Landmark Christian freedom cases proceed to next stage

22 April 2013

Three Christians whose cases were rejected by the European Court of Human Rights (ECHR) earlier this year have requested a referral to the Grand Chamber.


Lawyers acting for Shirley Chaplin, Gary McFarlane and Lillian Ladele have submitted papers asking for a fresh consideration of the cases by the Grand Chamber in an attempt to overturn the rulings of the ECHR.


In January, the ECHR admitted that there had been an infringement upon the rights of all three individuals under Article 9 of the European Covention on Human Rights (freedom of thought, conscience and religion). But it ruled that the circumstances of each case justified that interference, and that the UK courts had acted within the “margin of appreciation” (discretion) given to national courts.

In a written submission to the chamber, it has been argued that the margin of appreciation has been applied in these cases so as to render the protections under Article 9 meaningless, and that UK judges are effectively outlawing Christian beliefs through a one-sided application of human rights law in favour of minority groups.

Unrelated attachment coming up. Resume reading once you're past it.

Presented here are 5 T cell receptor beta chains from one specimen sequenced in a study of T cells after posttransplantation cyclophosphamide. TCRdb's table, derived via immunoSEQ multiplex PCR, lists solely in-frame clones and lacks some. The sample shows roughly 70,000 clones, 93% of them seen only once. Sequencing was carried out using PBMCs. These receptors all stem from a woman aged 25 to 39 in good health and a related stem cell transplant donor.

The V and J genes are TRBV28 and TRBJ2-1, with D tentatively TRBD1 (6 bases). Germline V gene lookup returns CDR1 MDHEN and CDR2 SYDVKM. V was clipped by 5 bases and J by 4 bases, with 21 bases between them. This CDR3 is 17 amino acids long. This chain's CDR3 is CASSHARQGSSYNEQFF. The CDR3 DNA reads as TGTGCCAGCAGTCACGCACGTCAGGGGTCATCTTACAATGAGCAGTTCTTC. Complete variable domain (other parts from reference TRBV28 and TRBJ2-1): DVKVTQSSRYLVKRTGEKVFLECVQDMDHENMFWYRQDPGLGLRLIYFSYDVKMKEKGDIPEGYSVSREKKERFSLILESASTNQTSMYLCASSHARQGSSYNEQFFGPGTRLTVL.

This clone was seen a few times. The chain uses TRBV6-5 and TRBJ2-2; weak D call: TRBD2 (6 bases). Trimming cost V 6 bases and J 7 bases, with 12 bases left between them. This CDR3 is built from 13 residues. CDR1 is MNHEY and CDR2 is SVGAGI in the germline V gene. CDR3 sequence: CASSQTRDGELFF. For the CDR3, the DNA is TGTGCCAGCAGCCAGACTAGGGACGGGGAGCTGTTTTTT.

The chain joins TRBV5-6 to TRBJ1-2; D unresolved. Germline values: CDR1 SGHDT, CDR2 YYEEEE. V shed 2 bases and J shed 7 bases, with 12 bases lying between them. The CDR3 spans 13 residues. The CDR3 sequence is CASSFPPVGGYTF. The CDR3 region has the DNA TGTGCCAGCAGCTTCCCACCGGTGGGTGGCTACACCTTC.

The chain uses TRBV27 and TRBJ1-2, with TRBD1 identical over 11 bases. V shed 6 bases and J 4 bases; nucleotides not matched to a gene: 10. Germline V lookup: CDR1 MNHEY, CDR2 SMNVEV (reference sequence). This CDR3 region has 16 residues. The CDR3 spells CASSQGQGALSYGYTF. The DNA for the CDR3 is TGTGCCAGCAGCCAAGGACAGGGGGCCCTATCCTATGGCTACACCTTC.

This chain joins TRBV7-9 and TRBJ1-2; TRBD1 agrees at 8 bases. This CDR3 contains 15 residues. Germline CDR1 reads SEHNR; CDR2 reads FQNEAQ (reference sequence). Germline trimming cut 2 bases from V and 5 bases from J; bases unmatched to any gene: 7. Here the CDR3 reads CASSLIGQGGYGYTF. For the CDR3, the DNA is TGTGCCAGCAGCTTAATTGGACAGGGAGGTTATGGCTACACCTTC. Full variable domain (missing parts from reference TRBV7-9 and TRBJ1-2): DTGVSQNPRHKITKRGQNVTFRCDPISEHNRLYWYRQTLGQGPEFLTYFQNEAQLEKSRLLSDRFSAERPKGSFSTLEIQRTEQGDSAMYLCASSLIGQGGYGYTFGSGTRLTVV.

“The United Kingdom has an overall good record on human rights; in recent years this has come into sharp contrast due to a number of decisions made against Christians,” the submission says.

“Christian views on the upbringing of children by two parents have not been recognised as a religious view at all; whilst views on global warming, fox hunting, and even the BBC as a public broadcaster have been recognised.”

In Gary and Lillian’s case, the ECHR ruled that an infringement upon their religious freedom was necessary in order to protect the freedom of others, whilst in Shirley’s case it said that a similar interference was justified on the grounds of “health and safety”.


The papers argue that Gary “was dismissed for his ‘thoughts’ and ‘religious beliefs’ on a wholly theoretical basis,” and that the case “directly raises the question of conscience and ‘thought crime.’”  Whilst “self-evidently absurd” health and safety rules were being used as a “ruse” to stop Christians from wearing the cross at work.

The submission also notes that Lillian’s case will have “huge implications” for the freedom of teachers and social workers to practice traditional beliefs on sexual ethics should same-sex ‘marriage’ be introduced in the UK.


Andrea Williams, director of the Christian Legal Centre, which is supporting Gary and Shirley, said: “We are throwing down the gauntlet to David Cameron to decide once and for all whether he is in favour of religious freedom or not.

“These are cases where the only victims were the Christians trying to live out their faith in the workplace but who were driven out for doing so.

“As the pleadings in Gary McFarlane’s case make clear, Christians are now being punished for ‘thought crimes’.”

In the press:


Find out more about Gary McFarlane
Find out more about Shirley Chaplin
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